NEW YORK — The American appetite for ammo has driven a surge in bullet imports.
Ammunition imports rose 48.9% in the 12 months ended May 2016, according to a report from Panjiva, a research company that tracks global trade by compiling data from bills of lading.
Panjiva research analyst Chris Rogers, who is based in London, said the top countries of origin were Italy, Peru, Serbia, South Korea and Spain, in that order.
“What’s surprising is how diverse the production base actually is,” he said. “It’s actually a global business.”
Panjiva said the top exporter was an Italian ammunition company called Fiocchi Munizioni, based near Milan.
The second biggest exporter to the U.S. was a Peruvian ammunition manufacturer called Industrial Surquillo, based in Lima. The third, Prvi Partizan, is Serbian.
Italy, home to the gun maker Beretta, has a thriving gun industry. Of the top 10 companies exporting ammunition to the U.S., six of them were Italian.
The Panjiva report on ammo imports only counts shipping. It does not include any ammo trucked into the country.
The increase in bullet imports is being driven by Americans’ desire for guns, which has increased dramatically along with a relentless series of mass shootings and an ongoing push for more gun control.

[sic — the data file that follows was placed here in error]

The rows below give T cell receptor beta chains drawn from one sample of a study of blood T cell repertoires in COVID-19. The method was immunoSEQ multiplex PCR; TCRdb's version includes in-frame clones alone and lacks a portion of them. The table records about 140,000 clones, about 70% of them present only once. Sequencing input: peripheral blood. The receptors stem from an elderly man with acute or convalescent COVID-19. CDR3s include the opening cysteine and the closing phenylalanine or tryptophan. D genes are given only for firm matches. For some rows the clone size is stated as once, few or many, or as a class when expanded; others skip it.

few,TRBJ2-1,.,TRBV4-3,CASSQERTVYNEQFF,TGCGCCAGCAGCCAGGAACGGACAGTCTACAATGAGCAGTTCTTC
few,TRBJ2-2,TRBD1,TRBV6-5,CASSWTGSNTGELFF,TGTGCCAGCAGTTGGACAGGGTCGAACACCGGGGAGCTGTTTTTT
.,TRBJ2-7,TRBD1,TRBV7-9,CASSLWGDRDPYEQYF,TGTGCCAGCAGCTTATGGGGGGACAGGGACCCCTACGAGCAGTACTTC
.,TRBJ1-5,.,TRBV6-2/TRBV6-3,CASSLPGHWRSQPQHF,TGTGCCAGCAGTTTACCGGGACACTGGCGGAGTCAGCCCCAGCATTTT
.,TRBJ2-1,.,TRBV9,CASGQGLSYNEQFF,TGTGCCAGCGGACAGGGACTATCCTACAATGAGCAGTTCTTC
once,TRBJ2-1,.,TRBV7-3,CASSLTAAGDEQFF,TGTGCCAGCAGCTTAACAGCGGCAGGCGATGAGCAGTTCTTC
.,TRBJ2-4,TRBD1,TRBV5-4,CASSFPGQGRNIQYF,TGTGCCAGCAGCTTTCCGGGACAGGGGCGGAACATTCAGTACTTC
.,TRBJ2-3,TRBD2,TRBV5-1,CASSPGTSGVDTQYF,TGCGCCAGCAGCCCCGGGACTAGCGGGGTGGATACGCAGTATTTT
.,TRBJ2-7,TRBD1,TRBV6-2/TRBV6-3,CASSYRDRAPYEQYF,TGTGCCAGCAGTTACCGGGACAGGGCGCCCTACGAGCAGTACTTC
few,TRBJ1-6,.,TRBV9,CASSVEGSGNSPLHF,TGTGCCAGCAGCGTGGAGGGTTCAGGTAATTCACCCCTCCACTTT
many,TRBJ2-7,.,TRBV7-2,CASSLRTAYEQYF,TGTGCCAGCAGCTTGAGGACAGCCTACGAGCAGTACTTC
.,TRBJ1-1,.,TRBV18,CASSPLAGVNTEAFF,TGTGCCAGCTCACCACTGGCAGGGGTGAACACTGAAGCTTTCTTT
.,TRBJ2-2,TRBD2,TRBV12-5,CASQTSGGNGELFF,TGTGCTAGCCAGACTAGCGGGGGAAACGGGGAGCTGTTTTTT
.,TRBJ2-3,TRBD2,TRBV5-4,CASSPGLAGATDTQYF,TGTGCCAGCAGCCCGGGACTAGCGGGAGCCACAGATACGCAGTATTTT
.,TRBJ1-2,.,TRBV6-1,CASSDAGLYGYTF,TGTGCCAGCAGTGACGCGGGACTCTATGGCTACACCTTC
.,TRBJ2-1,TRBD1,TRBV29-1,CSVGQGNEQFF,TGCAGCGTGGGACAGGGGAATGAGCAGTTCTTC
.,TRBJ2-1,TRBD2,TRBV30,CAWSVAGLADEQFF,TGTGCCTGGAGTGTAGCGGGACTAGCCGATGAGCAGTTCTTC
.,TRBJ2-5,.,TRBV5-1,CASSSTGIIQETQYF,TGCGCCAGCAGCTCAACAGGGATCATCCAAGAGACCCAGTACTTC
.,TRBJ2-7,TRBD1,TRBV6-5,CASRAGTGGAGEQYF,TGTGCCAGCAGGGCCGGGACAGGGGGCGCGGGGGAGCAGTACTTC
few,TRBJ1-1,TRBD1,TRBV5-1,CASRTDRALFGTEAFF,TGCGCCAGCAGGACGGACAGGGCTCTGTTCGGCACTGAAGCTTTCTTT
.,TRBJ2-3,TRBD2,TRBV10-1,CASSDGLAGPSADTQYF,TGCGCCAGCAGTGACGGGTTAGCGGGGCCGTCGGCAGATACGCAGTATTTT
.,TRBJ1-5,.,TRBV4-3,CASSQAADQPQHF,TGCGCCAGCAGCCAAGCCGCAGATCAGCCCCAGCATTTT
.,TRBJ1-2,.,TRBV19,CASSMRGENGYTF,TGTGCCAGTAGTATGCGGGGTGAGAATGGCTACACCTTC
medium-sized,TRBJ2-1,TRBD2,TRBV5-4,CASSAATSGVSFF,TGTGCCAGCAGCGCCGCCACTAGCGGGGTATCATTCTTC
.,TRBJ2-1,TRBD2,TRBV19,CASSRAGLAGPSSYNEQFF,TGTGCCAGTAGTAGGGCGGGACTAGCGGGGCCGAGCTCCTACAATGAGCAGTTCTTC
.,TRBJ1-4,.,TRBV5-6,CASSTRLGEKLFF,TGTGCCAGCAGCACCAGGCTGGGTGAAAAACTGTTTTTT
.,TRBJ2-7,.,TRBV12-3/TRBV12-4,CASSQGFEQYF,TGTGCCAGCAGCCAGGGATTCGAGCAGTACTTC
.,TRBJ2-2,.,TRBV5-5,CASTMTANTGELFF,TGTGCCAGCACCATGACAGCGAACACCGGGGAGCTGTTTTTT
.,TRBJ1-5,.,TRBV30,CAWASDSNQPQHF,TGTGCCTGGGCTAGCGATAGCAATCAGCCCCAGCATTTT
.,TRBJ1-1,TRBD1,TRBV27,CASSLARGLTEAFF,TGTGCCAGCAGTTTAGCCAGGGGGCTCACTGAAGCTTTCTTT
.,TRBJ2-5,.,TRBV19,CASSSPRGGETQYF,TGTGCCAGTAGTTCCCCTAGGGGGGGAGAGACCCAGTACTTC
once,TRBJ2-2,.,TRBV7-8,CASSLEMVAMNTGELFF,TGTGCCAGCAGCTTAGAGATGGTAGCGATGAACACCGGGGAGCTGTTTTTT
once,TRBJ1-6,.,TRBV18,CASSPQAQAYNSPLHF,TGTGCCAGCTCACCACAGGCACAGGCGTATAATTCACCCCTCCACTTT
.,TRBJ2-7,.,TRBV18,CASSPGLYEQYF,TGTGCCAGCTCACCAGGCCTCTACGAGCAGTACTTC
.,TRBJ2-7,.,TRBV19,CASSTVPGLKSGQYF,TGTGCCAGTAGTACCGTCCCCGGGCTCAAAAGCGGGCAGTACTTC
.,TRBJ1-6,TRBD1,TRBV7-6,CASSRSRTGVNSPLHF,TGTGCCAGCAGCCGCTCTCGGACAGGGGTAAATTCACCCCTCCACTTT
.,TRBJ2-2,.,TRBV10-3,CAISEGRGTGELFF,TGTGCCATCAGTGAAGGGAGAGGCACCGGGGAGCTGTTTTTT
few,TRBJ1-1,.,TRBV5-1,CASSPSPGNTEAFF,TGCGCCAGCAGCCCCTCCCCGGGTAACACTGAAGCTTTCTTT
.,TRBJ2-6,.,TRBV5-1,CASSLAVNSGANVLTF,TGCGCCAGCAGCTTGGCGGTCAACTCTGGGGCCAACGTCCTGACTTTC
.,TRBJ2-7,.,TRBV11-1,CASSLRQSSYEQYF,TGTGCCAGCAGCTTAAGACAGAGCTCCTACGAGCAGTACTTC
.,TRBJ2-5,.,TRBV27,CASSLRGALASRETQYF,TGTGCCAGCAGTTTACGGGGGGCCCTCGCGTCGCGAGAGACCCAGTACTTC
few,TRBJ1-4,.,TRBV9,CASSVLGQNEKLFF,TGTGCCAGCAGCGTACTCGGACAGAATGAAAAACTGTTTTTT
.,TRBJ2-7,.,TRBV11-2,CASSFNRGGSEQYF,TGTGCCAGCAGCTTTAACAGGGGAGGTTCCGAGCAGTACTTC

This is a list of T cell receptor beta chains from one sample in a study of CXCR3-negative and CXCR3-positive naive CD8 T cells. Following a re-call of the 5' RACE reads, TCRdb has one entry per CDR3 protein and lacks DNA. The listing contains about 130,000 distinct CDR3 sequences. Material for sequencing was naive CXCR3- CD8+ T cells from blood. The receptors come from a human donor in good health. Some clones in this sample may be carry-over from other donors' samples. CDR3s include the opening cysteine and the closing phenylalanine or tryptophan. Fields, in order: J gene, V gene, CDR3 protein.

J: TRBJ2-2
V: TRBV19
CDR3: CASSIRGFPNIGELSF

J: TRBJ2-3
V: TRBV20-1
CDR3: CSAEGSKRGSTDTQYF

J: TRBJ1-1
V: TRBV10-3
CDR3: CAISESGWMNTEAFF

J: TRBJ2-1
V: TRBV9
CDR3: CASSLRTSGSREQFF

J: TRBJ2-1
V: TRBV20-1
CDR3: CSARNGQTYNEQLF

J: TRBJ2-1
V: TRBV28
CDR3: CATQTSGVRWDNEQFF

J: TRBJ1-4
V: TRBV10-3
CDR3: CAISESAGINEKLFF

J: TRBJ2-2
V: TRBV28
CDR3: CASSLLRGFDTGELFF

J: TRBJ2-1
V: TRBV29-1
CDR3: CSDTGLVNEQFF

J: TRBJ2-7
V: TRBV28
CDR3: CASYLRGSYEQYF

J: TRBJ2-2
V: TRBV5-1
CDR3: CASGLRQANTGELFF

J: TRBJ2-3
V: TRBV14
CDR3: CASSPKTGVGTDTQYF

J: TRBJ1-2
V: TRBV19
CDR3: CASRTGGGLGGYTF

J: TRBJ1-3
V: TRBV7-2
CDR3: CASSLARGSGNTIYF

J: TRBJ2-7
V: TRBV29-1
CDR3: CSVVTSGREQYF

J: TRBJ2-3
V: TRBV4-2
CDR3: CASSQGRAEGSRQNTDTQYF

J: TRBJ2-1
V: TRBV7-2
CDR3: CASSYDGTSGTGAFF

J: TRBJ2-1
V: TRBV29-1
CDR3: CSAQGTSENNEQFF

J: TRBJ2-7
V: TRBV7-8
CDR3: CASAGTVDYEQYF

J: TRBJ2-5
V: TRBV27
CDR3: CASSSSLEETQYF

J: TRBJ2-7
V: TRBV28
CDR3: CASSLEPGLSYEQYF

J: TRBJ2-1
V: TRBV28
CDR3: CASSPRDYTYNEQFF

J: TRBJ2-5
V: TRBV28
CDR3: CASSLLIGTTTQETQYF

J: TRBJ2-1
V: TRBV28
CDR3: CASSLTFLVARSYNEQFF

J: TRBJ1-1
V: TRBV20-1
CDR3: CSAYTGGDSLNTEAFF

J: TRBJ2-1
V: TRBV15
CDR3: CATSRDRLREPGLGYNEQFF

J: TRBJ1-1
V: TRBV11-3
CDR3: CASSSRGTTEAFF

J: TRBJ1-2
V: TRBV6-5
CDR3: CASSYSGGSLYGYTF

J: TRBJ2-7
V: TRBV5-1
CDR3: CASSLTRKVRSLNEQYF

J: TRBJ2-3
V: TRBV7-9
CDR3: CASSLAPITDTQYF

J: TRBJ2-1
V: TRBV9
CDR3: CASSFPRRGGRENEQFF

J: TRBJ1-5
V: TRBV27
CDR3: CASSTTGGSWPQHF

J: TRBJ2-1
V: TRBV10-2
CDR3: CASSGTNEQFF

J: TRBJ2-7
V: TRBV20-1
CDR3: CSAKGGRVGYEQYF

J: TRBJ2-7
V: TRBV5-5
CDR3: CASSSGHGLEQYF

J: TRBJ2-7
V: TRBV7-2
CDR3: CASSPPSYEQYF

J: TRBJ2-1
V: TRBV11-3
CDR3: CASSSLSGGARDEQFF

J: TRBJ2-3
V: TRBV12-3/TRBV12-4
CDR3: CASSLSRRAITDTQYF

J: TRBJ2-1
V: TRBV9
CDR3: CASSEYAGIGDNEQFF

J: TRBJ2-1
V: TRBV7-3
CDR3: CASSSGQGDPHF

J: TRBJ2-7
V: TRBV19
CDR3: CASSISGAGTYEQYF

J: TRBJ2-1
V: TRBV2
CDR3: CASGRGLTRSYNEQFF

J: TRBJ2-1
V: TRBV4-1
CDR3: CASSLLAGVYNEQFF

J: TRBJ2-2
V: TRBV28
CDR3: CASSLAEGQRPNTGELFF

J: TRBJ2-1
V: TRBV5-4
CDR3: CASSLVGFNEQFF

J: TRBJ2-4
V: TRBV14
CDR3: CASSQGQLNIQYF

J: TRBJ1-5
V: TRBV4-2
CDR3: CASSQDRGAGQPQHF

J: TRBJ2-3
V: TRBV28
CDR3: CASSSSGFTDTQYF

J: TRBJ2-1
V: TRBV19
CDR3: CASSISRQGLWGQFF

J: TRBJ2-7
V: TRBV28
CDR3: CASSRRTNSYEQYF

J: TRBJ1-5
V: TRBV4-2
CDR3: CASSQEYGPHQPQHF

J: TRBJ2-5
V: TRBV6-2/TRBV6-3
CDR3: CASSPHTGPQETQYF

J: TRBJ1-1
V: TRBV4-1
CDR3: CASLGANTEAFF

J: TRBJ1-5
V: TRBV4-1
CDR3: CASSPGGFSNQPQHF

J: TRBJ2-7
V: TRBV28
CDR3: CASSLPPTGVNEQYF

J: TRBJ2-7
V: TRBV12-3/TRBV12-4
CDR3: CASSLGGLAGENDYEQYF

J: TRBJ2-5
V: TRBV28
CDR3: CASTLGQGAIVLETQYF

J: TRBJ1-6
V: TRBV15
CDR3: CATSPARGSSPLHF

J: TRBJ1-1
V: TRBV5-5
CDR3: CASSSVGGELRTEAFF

“Firearms sales are very healthy and ranges are reporting they are busier than ever,” said Michael Bazinet, spokesman for the National Shooting Sports Foundation, the gun industry group. “So, demand for ammunition is brisk. ”
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The surge in gun purchases started in 2012, with the mass shootings at a movie theater in Aurora, Colorado, and at Sandy Hook Elementary in Newtown, Connecticut. Since then, background checks conducted by the Federal Bureau of Investigation have hit record levels as lawmakers in some states pass more restrictive gun control laws.
Gun owners and retailers ran into ammo shortages in the months following the Newtown massacre. The .223 ammo used in assault rifles and the once-ubiquitous .22 ammo popular with target shooting, or plinking, became particularly hard to find.
But the imports seem to have helped alleviate the shortage.
“Ammunition shortages at this point are on a spot basis, not national,” said Bazinet, whose organization is based in Newtown.